On the wild frontier where law meets politics, advocate Anton Ackermann SC appears to be a Lone Ranger.
This week, in a landmark international criminal law case being heard in the North Gauteng High Court in Pretoria, Ackermann stunned the legal fraternity — and his bosses in the National Prosecuting Authority (NPA) — by filing his responding affidavit with the applicants, despite being the second respondent in the matter. According to his affidavit, he did this to get his views aired.
He claimed they differed from those of the NPA and its head, Menzi Simelane, who was placed on special leave last year, and his attempts to have them made known through the prosecuting authority’s papers had been thwarted for two years.
The Southern African Litigation Centre and the Zimbabwe Exiles Forum are seeking a judicial review of the South African police’s decision not to investigate torture claims made against Zimbabwean officials following raids on the Movement for Democratic Change’s offices in 2007.
Ackermann is head of the NPA’s priority crimes litigation unit, which is tasked with directing the investigation and prosecution of crimes that fall under the Rome Statute of the International Criminal Court Act, which includes the application.
Prone to independent behaviour
This is not the first time that Ackermann has displayed such independence. In a 1998 letter of recommendation by George Bizos SC, he was commended for acting “courageously” during a 1976-1977 inquest that investigated the police’s role in the murder of activist Jabu Vilakazi.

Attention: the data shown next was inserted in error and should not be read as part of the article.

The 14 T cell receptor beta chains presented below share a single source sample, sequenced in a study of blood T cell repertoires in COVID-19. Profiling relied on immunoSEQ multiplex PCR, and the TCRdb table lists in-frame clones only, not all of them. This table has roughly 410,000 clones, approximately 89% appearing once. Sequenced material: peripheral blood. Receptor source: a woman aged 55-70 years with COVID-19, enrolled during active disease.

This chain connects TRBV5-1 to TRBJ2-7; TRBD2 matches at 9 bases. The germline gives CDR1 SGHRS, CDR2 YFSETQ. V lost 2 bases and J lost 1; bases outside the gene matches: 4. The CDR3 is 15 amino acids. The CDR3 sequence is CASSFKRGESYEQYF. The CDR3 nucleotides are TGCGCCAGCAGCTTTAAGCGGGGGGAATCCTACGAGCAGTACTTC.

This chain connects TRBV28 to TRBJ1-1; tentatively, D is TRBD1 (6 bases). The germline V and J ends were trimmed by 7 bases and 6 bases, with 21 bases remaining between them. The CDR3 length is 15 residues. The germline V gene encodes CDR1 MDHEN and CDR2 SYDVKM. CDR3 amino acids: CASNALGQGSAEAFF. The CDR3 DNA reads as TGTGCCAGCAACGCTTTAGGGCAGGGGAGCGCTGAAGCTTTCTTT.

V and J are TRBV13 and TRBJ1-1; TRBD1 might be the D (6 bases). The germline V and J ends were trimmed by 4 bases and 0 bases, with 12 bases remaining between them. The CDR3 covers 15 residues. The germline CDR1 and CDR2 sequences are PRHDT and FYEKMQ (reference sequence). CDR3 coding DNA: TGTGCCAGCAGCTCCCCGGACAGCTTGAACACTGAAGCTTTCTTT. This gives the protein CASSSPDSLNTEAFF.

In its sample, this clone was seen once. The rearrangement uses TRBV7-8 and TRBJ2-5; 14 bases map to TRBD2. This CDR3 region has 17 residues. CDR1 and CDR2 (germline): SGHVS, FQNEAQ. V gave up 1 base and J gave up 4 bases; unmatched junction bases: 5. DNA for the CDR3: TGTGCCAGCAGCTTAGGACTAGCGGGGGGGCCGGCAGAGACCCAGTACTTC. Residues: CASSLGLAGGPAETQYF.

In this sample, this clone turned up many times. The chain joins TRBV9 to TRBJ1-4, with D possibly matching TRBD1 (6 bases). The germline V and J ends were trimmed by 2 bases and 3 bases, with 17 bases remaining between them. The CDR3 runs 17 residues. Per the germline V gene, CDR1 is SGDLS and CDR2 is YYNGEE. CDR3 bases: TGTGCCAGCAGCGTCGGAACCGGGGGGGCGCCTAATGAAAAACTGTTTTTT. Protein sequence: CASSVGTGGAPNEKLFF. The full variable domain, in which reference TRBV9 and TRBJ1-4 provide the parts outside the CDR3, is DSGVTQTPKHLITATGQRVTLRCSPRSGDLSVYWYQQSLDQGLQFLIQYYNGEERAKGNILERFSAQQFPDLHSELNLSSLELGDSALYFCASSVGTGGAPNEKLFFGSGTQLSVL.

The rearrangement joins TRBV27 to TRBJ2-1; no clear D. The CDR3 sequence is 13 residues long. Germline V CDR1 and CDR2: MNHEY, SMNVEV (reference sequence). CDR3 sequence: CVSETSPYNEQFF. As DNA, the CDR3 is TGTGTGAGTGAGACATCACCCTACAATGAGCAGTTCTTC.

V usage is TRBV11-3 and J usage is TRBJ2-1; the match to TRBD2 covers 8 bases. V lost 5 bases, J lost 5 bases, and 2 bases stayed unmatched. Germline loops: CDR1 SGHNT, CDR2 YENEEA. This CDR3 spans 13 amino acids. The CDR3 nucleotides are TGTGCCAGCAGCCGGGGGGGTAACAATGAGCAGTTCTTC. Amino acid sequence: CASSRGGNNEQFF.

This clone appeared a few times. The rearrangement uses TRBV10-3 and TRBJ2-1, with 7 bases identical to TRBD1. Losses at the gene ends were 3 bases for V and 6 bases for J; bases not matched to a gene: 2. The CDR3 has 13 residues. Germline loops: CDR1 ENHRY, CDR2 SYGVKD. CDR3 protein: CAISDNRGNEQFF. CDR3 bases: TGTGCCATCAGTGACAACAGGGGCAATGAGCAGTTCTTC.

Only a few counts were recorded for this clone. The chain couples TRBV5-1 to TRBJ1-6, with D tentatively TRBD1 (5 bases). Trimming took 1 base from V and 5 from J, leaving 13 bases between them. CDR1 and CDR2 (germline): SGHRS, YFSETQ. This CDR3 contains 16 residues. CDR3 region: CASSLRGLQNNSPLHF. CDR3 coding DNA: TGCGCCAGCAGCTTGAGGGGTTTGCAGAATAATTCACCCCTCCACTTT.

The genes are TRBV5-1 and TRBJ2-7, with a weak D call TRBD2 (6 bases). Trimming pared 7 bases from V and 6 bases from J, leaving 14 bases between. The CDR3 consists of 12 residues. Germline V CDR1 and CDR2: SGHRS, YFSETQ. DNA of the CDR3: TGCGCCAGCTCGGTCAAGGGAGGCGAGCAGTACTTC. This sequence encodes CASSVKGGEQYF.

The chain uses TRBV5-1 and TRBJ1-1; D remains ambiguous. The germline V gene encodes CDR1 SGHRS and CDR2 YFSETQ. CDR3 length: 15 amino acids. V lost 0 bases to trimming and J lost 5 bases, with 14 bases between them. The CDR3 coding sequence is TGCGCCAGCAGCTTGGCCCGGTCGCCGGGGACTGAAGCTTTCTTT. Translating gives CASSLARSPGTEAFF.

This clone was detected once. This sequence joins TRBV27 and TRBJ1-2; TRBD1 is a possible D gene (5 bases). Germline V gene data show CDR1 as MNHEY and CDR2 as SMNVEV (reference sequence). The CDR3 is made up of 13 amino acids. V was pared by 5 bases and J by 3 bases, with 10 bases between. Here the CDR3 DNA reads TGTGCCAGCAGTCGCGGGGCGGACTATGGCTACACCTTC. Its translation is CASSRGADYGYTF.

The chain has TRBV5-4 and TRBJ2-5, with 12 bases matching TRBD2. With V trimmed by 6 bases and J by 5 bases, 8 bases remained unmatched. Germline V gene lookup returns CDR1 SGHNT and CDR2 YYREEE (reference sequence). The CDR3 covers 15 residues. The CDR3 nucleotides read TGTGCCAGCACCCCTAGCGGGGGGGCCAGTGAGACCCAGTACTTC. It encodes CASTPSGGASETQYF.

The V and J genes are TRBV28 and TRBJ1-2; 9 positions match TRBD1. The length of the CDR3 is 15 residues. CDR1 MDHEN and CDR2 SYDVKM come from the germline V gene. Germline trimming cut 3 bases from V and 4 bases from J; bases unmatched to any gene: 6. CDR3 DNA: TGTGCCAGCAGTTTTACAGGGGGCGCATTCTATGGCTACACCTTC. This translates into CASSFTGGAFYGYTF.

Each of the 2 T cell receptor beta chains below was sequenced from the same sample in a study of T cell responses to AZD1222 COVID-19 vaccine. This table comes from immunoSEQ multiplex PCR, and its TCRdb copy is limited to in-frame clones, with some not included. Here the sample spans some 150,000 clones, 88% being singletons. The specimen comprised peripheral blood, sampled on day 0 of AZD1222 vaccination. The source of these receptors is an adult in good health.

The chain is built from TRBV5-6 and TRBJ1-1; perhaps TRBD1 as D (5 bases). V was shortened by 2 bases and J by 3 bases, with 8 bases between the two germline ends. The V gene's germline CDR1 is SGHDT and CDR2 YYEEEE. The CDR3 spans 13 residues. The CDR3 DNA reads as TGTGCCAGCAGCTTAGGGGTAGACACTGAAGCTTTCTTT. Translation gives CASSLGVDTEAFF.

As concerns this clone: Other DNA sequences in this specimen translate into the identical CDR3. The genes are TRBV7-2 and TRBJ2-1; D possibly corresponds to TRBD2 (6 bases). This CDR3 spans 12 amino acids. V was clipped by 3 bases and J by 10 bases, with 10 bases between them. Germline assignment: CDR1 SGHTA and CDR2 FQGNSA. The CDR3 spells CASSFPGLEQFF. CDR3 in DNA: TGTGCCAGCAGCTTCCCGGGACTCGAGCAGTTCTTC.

Bizos also observed “he has continued to behave in an objective and proper manner”.
At the time, Bizos was acting for Vilakazi’s family and Ackermann was the prosecutor leading evidence for the state.
Bizos said: “It was customary during that period for prosecutors to defend the police, irrespective of the weight of evidence against them.
“To our surprise, Mr Ackermann’s objectivity was demonstrated by submitting that the members of the Brixton murder and robbery unit were criminally responsible for the death of the deceased.
“This was a breath of fresh air and gave one hope that, despite the pressures that must have existed on a comparatively junior member of the profession, he courageously and correctly submitted what he believed to be in accordance with his oath of office.” The magistrate found in favour of the Vilakazi family.
Bizos said: “I have always singled him out as the outstanding exception among those who thought that protecting the police was more important than serving justice.”
Asked whether Ackermann would be censured, NPA spokesperson Mthunzi Mhaga said: “The NPA is still reflecting on the impact of his affidavit and will decide what action to take against him in due course.”